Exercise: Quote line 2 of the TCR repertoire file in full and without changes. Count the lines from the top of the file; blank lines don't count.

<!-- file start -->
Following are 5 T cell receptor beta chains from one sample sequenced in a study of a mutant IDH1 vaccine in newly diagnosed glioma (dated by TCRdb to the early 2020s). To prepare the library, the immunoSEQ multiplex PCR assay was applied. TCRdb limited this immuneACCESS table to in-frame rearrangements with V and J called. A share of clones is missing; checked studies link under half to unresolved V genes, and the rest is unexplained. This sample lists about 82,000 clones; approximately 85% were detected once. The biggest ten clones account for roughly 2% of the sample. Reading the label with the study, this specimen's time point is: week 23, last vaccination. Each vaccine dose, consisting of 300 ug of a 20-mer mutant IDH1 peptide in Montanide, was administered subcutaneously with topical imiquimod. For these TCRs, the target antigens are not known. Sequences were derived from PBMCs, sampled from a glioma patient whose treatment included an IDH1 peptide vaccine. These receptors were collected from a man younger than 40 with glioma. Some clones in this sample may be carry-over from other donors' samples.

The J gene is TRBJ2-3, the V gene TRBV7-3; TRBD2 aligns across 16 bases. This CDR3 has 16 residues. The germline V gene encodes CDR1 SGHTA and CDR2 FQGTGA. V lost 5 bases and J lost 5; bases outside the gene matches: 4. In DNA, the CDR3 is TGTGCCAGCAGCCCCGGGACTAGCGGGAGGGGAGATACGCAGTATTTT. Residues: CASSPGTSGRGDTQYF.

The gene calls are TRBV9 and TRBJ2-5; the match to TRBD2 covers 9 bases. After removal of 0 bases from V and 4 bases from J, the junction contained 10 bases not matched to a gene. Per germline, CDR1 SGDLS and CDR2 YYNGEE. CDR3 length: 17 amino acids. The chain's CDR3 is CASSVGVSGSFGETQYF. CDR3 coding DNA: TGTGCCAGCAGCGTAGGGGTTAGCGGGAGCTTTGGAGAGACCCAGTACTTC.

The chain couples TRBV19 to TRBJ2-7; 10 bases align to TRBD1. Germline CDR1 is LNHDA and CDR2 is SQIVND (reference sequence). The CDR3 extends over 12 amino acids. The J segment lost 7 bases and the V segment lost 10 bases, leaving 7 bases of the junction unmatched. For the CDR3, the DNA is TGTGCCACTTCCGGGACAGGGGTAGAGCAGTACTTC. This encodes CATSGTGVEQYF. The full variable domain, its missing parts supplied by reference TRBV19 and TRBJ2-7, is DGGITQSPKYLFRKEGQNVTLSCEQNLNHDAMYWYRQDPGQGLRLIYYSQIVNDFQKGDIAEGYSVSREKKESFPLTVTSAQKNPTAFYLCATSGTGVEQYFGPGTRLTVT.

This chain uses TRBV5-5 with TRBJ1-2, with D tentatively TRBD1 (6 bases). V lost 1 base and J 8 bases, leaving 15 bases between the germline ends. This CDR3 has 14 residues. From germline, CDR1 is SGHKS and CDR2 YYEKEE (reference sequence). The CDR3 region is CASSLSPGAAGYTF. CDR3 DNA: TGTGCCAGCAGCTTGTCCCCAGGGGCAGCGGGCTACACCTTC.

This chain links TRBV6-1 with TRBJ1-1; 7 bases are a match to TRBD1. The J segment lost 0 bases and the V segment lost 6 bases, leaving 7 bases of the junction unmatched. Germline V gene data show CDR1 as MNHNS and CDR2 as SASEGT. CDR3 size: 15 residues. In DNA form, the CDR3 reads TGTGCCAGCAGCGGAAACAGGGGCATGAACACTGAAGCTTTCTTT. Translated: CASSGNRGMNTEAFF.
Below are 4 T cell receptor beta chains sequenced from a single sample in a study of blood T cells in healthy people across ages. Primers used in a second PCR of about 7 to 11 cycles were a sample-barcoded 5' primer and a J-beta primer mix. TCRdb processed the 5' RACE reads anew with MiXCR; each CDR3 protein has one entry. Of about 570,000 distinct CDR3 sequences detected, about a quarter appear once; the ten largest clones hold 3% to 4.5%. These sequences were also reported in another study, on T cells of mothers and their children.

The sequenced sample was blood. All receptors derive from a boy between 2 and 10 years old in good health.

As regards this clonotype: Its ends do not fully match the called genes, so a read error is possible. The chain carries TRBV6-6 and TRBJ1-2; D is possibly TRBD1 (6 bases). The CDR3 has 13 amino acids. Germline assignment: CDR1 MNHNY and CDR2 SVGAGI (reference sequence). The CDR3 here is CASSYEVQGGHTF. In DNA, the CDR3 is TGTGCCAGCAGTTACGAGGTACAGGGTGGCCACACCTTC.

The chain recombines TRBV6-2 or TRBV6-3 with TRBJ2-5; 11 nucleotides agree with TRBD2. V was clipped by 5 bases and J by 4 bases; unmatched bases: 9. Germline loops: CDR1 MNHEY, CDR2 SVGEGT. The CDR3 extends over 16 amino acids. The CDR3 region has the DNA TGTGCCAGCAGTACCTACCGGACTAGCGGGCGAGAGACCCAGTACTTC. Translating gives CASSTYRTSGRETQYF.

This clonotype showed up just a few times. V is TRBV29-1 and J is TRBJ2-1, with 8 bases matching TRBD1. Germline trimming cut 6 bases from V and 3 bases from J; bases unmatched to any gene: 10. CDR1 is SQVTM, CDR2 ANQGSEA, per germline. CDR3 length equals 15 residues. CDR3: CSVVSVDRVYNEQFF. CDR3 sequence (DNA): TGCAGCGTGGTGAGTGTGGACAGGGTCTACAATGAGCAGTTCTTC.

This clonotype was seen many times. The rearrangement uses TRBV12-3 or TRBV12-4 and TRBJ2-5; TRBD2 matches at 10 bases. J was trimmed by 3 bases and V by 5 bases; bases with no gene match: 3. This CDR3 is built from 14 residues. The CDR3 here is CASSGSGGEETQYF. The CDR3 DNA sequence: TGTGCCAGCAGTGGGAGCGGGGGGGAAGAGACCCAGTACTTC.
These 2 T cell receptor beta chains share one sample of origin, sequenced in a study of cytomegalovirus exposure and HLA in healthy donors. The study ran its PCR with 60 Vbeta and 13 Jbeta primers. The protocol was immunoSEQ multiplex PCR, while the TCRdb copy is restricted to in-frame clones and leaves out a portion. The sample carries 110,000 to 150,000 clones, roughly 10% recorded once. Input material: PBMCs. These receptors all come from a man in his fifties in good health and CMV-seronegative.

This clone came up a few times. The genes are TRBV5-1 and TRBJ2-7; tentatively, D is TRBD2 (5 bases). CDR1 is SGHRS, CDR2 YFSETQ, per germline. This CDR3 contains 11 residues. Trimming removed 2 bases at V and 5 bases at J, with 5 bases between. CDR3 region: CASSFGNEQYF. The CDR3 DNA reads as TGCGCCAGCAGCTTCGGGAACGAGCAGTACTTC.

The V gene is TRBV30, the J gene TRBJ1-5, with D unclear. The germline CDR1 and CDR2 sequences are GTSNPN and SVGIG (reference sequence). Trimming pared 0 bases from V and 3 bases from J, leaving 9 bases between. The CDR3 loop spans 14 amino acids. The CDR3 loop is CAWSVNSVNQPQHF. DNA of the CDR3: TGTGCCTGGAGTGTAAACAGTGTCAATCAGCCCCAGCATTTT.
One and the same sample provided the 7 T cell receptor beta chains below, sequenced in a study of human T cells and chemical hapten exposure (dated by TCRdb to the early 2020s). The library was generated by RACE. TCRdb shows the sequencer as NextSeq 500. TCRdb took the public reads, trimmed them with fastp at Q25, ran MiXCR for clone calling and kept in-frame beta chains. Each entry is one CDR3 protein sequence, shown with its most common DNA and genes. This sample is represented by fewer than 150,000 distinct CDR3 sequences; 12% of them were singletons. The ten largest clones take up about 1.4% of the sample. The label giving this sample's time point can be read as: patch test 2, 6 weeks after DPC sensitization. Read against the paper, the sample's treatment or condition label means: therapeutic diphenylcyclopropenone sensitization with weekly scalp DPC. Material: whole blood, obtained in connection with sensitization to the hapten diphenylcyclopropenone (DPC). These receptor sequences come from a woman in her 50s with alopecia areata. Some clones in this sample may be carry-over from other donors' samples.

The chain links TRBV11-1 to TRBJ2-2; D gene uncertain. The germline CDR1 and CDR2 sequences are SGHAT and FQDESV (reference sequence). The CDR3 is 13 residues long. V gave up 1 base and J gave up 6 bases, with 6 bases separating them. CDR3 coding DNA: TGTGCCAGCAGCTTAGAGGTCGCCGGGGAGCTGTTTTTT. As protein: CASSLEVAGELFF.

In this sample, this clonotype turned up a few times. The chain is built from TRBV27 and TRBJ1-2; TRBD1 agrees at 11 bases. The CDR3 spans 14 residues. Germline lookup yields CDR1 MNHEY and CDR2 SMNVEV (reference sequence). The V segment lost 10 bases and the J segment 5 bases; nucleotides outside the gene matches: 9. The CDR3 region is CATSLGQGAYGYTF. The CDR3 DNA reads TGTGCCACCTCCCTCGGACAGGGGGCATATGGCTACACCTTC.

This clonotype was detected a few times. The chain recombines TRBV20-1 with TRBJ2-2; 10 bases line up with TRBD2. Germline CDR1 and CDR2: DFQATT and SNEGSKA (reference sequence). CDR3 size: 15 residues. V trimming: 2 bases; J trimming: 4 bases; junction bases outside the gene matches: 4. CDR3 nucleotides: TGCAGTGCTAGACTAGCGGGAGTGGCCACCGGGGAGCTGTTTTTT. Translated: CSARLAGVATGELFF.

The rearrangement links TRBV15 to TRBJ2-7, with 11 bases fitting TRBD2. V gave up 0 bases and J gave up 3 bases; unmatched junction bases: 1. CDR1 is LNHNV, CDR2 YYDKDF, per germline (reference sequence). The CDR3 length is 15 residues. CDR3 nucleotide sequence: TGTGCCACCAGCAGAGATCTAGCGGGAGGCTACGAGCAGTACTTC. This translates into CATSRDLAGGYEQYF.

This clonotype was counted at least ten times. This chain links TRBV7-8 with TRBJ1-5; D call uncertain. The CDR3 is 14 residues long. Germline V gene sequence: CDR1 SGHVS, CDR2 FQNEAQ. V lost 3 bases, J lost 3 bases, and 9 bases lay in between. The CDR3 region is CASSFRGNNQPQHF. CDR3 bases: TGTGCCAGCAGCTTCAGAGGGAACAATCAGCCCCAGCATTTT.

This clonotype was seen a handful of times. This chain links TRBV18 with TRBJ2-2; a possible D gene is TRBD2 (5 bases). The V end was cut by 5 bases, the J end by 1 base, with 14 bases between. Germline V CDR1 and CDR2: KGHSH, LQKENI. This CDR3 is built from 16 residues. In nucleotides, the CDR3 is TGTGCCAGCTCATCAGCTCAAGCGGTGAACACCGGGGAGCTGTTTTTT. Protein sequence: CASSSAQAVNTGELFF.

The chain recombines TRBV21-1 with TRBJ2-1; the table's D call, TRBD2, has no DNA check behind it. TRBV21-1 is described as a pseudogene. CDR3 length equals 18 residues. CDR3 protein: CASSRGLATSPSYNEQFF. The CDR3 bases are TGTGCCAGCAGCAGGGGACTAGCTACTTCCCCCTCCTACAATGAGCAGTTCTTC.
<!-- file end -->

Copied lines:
The J gene is TRBJ2-3, the V gene TRBV7-3; TRBD2 aligns across 16 bases. This CDR3 has 16 residues. The germline V gene encodes CDR1 SGHTA and CDR2 FQGTGA. V lost 5 bases and J lost 5; bases outside the gene matches: 4. In DNA, the CDR3 is TGTGCCAGCAGCCCCGGGACTAGCGGGAGGGGAGATACGCAGTATTTT. Residues: CASSPGTSGRGDTQYF.